This book would be of interest to students and scholars of Middle East and Jewish Studies, as well as Post-colonial Studies, Geography and Architectural History.
Table of Contents
Introduction: Family Album
Part One: Israel in Africa
Chapter 1: Africa’s Decade
Chapter 2: The Architecture of Foreign Policy
Part Two: Africa in Israel
Chapter 3: Consuming, Reading, Imagining
Chapter 4: North Africa in Israel
Chapter 5: The Racialization of Space
Part Three: Israel in Africa II
Chapter 6: Back to Africa
Haim Yacobi is a Senior Lecturer, Department of Politics and Government, Ben-Gurion University of the Negev, Israel.
Alroey, Gur. “Angolan Zion. The Jewish Territorial Organization and the idea of a Jewish state in Western Africa, 1907–1913.” Journal of Modern Jewish Studies 14.2 (2015): 179-98.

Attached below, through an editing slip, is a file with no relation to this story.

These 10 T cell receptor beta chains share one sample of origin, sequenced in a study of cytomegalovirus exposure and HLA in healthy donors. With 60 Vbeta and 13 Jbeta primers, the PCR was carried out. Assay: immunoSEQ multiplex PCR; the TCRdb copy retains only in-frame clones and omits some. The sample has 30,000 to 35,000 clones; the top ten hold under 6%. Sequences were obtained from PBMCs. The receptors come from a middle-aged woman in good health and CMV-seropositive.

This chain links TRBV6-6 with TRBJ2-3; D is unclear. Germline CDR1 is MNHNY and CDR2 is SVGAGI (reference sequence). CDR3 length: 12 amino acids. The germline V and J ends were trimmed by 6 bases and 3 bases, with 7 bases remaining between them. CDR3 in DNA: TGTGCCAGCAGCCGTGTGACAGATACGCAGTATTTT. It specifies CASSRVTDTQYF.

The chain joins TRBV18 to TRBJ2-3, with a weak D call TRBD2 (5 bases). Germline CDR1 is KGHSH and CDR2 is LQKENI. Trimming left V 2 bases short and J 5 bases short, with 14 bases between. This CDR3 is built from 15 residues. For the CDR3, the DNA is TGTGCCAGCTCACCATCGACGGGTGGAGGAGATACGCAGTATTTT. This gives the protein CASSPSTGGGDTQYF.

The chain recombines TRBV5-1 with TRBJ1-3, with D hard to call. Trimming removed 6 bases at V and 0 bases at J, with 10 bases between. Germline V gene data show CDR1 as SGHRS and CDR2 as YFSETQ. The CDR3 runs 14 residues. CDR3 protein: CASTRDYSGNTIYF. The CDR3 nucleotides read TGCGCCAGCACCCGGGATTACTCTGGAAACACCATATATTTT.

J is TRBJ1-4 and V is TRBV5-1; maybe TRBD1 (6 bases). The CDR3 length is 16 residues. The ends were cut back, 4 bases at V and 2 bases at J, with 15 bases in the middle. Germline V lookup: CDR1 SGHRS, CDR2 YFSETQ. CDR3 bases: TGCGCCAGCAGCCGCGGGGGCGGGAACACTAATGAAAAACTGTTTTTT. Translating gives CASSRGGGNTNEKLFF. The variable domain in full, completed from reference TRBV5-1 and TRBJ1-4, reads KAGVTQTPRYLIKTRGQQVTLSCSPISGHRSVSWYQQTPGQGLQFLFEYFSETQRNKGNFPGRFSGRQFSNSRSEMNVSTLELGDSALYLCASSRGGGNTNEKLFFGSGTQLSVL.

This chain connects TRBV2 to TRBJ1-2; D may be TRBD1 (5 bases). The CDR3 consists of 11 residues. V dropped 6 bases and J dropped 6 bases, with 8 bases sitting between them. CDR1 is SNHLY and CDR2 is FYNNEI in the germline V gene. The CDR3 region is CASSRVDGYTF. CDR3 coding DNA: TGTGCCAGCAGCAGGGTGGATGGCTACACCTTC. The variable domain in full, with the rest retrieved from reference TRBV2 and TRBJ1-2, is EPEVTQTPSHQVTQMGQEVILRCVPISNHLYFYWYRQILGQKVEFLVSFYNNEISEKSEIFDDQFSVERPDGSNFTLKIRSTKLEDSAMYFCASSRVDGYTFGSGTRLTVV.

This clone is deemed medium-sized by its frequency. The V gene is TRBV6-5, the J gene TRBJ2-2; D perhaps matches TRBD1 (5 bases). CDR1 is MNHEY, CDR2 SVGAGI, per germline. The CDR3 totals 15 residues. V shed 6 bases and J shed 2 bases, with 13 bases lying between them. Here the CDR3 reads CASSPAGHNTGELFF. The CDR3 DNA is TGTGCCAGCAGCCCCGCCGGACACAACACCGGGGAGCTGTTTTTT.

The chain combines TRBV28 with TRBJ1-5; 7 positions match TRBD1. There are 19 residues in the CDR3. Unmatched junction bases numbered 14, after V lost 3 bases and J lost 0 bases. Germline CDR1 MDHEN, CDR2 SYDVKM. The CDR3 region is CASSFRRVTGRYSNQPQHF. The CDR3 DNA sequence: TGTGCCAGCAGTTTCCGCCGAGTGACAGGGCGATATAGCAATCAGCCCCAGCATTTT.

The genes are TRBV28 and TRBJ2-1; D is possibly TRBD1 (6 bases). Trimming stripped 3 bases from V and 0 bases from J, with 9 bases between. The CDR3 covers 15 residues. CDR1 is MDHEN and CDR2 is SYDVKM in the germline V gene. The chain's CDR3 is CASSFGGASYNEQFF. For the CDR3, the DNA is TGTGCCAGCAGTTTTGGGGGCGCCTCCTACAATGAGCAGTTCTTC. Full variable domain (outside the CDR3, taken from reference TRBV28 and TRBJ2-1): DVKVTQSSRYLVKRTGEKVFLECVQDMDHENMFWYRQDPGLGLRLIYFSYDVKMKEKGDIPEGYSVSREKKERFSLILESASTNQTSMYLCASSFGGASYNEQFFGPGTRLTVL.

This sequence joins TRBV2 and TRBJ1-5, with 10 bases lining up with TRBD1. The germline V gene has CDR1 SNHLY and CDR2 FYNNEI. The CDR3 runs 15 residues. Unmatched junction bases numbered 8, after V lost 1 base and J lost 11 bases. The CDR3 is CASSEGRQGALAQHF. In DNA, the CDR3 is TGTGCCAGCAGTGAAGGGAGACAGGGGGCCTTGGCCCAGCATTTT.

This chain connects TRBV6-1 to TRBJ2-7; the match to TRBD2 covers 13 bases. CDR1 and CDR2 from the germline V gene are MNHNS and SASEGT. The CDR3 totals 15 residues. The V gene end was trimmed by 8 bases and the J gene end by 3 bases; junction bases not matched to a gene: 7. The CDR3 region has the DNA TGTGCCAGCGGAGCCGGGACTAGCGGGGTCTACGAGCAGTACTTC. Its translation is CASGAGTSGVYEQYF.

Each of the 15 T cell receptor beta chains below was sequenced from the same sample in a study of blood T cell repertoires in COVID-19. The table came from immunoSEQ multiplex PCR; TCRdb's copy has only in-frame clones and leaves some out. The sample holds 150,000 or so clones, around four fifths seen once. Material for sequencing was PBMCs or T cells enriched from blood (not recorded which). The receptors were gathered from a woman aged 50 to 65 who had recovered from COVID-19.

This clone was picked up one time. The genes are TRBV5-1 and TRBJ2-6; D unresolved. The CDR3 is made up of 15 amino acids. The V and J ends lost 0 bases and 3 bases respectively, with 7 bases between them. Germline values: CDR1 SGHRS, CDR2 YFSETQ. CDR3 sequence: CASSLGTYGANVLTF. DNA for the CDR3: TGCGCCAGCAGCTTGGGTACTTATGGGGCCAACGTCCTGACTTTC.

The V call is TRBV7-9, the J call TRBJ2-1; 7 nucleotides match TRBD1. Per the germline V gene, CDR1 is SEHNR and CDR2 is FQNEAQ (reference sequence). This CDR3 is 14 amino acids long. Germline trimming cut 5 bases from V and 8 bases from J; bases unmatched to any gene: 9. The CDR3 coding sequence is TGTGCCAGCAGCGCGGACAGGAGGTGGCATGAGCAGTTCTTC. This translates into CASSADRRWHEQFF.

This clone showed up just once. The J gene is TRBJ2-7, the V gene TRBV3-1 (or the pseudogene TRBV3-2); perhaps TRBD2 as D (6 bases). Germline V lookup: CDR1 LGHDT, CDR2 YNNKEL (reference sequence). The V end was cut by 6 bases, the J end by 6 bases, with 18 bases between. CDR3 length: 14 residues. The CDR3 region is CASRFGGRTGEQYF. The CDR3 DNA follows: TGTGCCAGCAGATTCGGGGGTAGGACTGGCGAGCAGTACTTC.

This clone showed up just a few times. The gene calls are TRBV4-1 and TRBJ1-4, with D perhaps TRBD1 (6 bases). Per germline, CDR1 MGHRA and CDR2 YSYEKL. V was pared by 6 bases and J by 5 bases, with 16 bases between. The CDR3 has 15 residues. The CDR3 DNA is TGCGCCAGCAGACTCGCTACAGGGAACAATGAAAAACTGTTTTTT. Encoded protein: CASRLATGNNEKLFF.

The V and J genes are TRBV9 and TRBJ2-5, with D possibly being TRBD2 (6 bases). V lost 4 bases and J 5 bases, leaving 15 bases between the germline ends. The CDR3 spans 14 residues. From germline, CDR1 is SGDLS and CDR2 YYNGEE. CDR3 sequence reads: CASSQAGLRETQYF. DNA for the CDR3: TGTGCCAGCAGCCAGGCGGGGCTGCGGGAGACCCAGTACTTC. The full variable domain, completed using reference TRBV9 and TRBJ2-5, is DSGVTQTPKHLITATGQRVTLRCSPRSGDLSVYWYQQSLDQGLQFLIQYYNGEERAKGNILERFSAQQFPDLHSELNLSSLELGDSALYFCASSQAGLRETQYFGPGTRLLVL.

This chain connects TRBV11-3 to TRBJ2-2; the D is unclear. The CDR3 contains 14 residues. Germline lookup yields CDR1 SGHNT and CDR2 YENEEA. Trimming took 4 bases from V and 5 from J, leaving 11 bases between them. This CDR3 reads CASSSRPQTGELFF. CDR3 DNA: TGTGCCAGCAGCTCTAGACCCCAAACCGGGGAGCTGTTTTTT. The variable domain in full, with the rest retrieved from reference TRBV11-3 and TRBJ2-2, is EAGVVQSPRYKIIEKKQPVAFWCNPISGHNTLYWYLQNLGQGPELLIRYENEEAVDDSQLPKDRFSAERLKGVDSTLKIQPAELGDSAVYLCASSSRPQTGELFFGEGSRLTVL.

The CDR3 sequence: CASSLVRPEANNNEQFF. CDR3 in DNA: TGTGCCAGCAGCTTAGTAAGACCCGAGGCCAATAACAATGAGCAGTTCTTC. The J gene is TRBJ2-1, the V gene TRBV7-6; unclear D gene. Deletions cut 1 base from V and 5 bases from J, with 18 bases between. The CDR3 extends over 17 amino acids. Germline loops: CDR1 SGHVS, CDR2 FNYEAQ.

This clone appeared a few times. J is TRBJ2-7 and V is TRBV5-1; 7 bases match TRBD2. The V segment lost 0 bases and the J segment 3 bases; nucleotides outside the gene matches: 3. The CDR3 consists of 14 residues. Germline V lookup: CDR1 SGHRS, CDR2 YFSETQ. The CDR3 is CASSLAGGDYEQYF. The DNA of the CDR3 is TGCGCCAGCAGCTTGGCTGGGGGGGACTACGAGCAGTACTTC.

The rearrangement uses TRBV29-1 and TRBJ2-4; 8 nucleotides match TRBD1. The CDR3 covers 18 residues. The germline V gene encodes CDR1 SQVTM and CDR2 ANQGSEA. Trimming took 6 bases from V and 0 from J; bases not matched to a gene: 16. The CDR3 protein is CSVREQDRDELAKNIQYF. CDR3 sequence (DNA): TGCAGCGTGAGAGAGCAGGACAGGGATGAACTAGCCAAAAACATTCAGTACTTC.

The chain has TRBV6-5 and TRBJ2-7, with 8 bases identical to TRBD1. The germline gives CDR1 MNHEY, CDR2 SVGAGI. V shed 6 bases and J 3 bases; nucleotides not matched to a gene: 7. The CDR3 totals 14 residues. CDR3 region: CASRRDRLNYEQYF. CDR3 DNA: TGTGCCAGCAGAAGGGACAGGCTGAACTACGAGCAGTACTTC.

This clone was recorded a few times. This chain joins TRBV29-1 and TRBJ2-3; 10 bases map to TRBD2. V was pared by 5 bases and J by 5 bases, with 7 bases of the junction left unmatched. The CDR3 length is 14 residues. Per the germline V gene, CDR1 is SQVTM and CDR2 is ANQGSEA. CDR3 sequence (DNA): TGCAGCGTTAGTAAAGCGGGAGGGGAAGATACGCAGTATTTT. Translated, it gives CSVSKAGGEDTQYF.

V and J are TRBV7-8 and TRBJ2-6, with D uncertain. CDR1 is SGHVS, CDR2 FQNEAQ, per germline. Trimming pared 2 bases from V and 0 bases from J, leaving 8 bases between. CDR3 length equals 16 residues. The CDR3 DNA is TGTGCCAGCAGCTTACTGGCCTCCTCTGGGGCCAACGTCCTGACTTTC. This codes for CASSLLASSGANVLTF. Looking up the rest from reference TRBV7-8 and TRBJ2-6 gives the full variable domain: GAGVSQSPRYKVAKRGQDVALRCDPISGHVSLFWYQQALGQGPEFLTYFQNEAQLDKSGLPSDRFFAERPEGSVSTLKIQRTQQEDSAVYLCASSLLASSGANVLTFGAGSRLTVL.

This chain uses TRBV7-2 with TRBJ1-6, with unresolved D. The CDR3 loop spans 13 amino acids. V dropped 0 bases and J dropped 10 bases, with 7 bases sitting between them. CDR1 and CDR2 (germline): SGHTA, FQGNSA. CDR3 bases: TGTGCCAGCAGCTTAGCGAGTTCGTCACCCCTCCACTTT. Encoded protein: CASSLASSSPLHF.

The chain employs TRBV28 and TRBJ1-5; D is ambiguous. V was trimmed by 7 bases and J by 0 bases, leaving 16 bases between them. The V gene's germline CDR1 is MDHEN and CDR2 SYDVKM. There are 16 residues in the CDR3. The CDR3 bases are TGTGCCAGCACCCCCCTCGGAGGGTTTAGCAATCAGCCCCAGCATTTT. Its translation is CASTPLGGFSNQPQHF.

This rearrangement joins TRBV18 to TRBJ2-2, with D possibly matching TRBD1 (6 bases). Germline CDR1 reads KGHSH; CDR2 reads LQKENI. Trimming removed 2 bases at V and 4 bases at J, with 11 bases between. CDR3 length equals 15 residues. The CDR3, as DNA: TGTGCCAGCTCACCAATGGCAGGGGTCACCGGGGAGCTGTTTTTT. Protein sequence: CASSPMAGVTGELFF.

This article traces the attempts in 1907–1913 by the Jewish Territorial Organization to set up an autonomous Jewish entity in West Africa. The Territorialists laid down three criteria for the choice of a territory: (1) A tract of land that must be large enough in size to allow for the absorption of mass Jewish migration. (2) A fertile territory that could provide a livelihood for the Jews who went there. (3) A sparsely populated territory so that no ethnic tensions would be created between the Jews settling there and the local residents. One likely territory was Angola, which at the beginning of the twentieth century was under the protection of the Portuguese government. The plan failed. However, the importance of the “Angola Plan” was to highlight the position of the Territorialists towards Africa in general and Angola in particular.
Rovner, Adam L. In the Shadow of Zion. Promised Lands before Israel. New York: New York University Press, 2014.
Table of Contents (click for PDF)
Introduction: They Say There Is a Land . . .
Epilogue: Go to Uganda
About the Author